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Review: The Book of Will - Norwich Players (22.11.2022)

A play should make you feel, to bastardise a phrase from the script of The Book of Will, and if that’s the parameters by which a play is judged, then this performance by Norwich Players Theatre Group (NPTG) hits the mark spectacularly.

From the start, there was a real sense of warmth as you are invited into the world of The King’s Men and their families as they lament the passing of their glory days on stage, and the awful quarto versions of Shakespeare’s work being performed by dreadful companies.

I won’t give the full story away, but it’s no secret that it centres around John Heminges and Henry Condell’s efforts to print a folio of Shakespeare’s works. But the play also explores some of the characters' relationships with each other, as well as with Shakespeare’s plays and what they mean to them. It manages to be equal parts poignant, sad, funny, and inspiring, and all adds up to a thoroughly enjoyable watch.

While there was three obvious leads in Heminges (James Thompson), Condell (Jamie Willimott), and Heminges’ daughter, Alice (Lola Matthews), who all gave fantastic performances, this was very much an ensemble effort, with a few people doubling up and not a weak link among them.

The softly-spoken but commanding James offered us a performance full of warmth, wry humour, and fragility. Jamie’s performance on the other hand was one of boundless enthusiasm and humour, but he turned a character that could have been portrayed merely as a figure of fun into something far more sensitive. Lola was a real driving force in the show, showing a versatility to handle sensitive moments with authenticity, and displaying a wonderful comedic ability with her sassy delivery, particularly when fending off the advances of Ben Jonson. It was a wonderful performance, and no mean feat to hold her own amongst some far bigger, more bombastic characters.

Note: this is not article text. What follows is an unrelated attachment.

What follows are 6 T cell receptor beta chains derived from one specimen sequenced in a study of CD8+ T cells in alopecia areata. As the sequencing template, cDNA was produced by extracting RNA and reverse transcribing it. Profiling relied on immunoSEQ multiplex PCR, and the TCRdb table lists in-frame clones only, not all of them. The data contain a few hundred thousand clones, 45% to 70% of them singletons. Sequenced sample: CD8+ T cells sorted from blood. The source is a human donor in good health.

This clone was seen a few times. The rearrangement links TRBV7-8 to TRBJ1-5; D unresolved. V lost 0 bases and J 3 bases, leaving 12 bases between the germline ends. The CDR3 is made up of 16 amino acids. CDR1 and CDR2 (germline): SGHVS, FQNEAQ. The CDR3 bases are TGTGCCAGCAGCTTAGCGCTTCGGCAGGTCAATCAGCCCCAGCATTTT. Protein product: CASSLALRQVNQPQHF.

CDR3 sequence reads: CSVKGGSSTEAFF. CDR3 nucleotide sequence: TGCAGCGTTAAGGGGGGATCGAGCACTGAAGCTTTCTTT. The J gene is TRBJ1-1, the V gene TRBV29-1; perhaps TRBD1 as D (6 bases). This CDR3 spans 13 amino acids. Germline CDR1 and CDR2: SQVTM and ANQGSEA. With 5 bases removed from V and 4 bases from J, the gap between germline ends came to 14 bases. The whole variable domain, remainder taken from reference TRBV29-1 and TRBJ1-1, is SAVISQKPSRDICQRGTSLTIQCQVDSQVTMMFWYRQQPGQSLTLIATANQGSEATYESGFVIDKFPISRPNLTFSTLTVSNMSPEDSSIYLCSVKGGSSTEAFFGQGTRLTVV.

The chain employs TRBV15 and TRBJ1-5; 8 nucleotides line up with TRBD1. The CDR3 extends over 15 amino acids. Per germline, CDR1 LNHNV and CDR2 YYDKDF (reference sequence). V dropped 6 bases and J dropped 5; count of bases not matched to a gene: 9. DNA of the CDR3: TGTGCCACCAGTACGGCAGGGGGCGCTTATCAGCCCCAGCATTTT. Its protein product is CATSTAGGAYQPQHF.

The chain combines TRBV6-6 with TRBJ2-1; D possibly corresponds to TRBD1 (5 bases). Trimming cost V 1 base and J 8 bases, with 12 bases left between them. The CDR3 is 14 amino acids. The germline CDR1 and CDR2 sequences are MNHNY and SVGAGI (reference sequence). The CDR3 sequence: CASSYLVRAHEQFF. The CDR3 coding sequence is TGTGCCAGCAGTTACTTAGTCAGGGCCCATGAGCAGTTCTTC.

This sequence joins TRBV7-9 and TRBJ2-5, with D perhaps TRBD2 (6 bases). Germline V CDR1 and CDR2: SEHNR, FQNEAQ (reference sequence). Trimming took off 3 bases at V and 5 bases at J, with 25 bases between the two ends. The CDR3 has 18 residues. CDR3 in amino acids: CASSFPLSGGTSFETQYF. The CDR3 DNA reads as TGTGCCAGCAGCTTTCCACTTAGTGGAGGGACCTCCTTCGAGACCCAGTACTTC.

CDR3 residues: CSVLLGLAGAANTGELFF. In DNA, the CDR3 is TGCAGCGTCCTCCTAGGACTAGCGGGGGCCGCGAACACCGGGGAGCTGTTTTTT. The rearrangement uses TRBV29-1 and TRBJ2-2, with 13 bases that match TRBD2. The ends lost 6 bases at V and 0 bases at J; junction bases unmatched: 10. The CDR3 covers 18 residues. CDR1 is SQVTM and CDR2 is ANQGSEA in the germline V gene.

Speaking of Ben Jonson, and a special mention to the wonderful David Newham, who played him beautifully, pretty much stealing every scene he featured in as Shakespeare’s pompous drunkard of a rival.

It wasn’t just about the quality of the acting though. The direction was superb, turning what was clearly a great script into a crisp, slick, stylised performance. The story moved at a decent pace and kept us interested even during scene changes. The set was deceptively simple, but really effective, and the costumes as wonderful as you’d expect from the Maddermarket’s costume department.

The show continues until the 26th November, and I would urge you to check it out. Aside from the all-round excellent performances, this is also the first time the show has been performed in the UK, so catch it while you can. Visit for tickets.


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